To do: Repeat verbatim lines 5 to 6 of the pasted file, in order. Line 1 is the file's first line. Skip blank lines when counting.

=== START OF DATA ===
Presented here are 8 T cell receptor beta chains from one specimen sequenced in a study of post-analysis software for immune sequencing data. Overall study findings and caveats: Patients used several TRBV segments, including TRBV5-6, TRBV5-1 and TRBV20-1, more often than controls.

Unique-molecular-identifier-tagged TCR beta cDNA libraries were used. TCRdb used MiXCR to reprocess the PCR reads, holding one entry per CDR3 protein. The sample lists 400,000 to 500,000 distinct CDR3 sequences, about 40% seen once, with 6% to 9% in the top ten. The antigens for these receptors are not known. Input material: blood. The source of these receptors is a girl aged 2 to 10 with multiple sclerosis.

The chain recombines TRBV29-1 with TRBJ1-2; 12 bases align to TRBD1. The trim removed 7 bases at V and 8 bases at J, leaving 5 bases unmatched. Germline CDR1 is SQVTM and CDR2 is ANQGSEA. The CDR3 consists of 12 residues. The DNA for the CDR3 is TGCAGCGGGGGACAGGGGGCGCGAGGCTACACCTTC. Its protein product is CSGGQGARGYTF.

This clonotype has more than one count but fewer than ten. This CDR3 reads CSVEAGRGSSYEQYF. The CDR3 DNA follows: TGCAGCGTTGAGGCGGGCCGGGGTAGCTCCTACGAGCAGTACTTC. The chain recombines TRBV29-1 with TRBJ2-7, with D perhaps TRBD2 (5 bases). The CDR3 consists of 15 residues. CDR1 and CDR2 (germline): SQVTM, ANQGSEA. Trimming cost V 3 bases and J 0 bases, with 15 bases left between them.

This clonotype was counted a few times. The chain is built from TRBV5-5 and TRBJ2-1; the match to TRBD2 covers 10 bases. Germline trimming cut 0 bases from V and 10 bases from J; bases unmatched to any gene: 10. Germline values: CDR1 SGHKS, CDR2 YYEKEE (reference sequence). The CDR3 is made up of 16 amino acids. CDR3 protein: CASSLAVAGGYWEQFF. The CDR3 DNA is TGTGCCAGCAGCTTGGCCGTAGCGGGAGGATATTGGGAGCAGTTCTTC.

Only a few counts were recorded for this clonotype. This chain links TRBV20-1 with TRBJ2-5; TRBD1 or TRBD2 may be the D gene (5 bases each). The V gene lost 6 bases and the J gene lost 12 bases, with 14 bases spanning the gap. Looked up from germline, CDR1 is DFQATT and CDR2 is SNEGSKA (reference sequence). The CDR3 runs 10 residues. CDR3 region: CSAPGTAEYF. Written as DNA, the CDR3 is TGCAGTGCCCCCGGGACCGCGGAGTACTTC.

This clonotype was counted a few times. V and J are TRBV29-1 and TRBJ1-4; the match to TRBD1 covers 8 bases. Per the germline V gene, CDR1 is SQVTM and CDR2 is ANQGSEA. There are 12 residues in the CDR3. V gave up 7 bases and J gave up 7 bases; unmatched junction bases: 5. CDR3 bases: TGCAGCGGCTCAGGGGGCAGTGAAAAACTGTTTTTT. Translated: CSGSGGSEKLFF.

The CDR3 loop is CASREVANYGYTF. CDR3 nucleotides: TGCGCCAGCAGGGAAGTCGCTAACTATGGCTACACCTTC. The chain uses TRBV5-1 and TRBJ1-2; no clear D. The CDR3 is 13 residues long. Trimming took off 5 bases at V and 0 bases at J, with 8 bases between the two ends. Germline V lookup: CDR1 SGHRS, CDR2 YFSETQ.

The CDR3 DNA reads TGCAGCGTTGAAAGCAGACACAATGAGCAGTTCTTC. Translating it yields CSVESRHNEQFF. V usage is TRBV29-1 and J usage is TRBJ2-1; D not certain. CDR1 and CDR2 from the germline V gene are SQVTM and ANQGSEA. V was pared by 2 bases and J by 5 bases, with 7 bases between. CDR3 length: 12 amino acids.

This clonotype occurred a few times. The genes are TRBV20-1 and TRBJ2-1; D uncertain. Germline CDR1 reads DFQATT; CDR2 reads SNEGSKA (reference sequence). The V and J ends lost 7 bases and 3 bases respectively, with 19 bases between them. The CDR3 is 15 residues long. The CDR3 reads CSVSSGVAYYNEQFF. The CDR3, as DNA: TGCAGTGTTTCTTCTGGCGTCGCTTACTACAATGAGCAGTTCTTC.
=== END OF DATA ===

This clonotype was counted a few times. The chain is built from TRBV5-5 and TRBJ2-1; the match to TRBD2 covers 10 bases. Germline trimming cut 0 bases from V and 10 bases from J; bases unmatched to any gene: 10. Germline values: CDR1 SGHKS, CDR2 YYEKEE (reference sequence). The CDR3 is made up of 16 amino acids. CDR3 protein: CASSLAVAGGYWEQFF. The CDR3 DNA is TGTGCCAGCAGCTTGGCCGTAGCGGGAGGATATTGGGAGCAGTTCTTC.

Only a few counts were recorded for this clonotype. This chain links TRBV20-1 with TRBJ2-5; TRBD1 or TRBD2 may be the D gene (5 bases each). The V gene lost 6 bases and the J gene lost 12 bases, with 14 bases spanning the gap. Looked up from germline, CDR1 is DFQATT and CDR2 is SNEGSKA (reference sequence). The CDR3 runs 10 residues. CDR3 region: CSAPGTAEYF. Written as DNA, the CDR3 is TGCAGTGCCCCCGGGACCGCGGAGTACTTC.